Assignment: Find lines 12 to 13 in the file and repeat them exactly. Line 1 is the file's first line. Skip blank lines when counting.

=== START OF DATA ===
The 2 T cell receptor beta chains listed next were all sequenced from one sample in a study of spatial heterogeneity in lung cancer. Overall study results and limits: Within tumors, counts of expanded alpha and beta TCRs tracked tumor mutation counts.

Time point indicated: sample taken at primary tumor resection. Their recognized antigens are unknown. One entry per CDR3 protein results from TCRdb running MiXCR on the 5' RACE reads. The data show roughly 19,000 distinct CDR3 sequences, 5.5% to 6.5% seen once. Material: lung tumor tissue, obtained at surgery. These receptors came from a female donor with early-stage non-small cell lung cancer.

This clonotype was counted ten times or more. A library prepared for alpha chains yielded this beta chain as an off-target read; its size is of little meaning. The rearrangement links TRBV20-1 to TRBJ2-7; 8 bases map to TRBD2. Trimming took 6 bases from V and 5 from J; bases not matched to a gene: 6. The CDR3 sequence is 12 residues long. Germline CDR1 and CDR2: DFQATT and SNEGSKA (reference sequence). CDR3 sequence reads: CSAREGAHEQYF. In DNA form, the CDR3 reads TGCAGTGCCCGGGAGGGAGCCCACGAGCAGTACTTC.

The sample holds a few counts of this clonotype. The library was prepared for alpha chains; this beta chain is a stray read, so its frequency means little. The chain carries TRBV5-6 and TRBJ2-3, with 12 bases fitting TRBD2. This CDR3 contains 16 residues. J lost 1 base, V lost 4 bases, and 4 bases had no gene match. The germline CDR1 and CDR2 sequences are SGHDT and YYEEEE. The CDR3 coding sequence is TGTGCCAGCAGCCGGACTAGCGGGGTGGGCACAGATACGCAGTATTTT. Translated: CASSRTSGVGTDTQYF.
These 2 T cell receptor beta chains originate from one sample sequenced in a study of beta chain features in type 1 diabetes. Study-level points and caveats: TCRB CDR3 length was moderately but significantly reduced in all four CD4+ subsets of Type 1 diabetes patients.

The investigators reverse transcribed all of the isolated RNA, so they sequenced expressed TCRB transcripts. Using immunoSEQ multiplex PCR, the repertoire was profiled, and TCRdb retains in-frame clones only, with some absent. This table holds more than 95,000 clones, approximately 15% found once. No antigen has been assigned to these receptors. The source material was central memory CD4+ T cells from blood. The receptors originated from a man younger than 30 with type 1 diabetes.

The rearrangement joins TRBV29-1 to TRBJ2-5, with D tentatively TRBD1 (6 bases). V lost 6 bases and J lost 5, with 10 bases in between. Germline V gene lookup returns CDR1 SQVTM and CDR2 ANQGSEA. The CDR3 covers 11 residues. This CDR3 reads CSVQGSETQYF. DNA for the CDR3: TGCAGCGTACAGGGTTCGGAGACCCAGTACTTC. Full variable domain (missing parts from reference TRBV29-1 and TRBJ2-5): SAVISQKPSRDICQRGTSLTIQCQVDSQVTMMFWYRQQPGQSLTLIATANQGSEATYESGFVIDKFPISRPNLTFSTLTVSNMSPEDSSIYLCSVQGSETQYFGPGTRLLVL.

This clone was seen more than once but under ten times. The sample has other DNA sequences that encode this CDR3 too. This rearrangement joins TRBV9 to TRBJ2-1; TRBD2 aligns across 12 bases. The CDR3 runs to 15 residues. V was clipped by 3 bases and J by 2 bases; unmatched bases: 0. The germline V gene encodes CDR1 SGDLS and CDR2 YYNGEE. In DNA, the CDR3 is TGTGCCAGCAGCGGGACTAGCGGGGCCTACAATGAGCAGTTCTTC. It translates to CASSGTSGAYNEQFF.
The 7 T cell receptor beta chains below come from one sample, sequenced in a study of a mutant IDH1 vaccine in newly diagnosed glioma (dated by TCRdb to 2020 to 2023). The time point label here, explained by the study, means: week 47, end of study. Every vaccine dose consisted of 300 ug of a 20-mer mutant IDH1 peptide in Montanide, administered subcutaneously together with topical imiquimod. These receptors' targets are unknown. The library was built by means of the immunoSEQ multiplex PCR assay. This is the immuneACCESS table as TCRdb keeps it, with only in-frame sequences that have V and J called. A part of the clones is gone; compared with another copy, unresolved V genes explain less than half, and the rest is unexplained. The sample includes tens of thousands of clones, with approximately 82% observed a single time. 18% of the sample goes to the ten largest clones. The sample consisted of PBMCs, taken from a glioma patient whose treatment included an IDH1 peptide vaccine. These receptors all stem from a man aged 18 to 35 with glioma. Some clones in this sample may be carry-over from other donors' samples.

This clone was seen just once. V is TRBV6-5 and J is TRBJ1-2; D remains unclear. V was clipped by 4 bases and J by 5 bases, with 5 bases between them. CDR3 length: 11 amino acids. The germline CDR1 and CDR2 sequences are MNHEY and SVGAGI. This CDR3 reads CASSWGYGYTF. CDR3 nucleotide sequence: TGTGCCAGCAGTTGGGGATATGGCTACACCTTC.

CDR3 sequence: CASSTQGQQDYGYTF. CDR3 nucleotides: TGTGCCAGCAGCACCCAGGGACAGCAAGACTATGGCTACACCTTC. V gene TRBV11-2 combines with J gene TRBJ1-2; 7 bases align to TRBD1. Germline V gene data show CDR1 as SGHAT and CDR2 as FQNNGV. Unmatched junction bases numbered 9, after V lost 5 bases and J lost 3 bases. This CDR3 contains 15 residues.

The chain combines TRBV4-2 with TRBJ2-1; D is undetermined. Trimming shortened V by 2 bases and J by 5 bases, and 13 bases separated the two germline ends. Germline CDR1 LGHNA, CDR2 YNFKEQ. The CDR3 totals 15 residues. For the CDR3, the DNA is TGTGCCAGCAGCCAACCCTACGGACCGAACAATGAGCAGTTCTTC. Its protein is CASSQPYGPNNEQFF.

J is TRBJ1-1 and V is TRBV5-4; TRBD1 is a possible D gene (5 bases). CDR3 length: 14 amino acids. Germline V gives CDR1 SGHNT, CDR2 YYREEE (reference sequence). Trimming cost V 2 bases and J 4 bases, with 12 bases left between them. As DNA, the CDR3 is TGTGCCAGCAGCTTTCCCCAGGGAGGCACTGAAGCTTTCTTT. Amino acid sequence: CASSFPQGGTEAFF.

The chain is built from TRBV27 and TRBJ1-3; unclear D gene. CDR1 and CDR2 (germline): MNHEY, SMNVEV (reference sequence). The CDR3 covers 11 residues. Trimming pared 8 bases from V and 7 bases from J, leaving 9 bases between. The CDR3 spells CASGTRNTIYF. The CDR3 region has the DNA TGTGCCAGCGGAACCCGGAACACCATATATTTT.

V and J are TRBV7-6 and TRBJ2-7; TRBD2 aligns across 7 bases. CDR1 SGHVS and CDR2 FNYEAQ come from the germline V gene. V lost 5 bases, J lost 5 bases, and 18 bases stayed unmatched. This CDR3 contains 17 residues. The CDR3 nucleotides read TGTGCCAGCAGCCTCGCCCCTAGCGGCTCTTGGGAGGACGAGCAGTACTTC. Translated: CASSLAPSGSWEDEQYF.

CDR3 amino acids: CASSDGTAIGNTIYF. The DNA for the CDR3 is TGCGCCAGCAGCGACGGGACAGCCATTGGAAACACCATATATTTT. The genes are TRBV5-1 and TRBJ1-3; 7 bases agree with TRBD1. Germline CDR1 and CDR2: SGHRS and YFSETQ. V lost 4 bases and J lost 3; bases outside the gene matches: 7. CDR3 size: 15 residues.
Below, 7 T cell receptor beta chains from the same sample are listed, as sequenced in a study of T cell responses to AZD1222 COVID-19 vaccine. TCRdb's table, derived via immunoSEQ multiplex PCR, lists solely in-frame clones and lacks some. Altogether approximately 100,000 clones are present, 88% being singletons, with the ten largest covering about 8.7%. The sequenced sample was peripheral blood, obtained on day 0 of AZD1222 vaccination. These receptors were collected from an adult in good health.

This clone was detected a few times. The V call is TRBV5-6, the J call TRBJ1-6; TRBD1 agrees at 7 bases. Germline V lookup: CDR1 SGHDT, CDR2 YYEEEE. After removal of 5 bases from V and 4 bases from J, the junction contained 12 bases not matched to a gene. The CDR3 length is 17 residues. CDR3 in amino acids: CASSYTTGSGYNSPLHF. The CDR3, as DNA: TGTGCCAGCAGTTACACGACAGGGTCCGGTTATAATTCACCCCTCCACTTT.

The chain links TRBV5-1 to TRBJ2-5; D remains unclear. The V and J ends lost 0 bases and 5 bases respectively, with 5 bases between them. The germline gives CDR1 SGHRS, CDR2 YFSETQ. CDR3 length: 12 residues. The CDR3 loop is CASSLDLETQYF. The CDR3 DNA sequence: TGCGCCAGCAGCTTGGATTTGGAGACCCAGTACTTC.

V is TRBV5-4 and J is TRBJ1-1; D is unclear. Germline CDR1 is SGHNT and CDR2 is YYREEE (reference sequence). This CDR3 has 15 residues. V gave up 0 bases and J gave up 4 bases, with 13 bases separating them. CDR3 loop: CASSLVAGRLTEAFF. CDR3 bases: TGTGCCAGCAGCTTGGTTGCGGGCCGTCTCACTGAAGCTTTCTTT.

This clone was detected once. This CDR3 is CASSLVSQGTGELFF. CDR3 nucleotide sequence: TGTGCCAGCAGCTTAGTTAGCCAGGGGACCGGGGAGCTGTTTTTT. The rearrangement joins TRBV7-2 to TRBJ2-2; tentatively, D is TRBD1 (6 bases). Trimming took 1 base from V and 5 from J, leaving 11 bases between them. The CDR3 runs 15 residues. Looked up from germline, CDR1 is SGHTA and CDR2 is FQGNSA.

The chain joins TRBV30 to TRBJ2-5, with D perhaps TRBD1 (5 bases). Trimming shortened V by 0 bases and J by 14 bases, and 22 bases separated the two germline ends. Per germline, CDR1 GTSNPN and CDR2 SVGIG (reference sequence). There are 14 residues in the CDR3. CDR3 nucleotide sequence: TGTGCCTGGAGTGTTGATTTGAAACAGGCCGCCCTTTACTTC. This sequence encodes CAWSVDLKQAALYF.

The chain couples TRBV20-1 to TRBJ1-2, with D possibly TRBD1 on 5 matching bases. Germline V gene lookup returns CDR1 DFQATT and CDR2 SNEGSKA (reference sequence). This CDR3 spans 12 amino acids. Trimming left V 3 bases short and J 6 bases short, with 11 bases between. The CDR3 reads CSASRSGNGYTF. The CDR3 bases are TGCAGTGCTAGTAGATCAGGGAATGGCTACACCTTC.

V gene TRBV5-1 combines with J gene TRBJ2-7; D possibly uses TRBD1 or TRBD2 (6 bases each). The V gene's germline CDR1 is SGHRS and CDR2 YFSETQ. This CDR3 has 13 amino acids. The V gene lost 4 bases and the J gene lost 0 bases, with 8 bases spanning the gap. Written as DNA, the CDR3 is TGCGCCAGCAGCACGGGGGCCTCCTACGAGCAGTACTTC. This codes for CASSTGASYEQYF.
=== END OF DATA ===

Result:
The chain combines TRBV4-2 with TRBJ2-1; D is undetermined. Trimming shortened V by 2 bases and J by 5 bases, and 13 bases separated the two germline ends. Germline CDR1 LGHNA, CDR2 YNFKEQ. The CDR3 totals 15 residues. For the CDR3, the DNA is TGTGCCAGCAGCCAACCCTACGGACCGAACAATGAGCAGTTCTTC. Its protein is CASSQPYGPNNEQFF.

J is TRBJ1-1 and V is TRBV5-4; TRBD1 is a possible D gene (5 bases). CDR3 length: 14 amino acids. Germline V gives CDR1 SGHNT, CDR2 YYREEE (reference sequence). Trimming cost V 2 bases and J 4 bases, with 12 bases left between them. As DNA, the CDR3 is TGTGCCAGCAGCTTTCCCCAGGGAGGCACTGAAGCTTTCTTT. Amino acid sequence: CASSFPQGGTEAFF.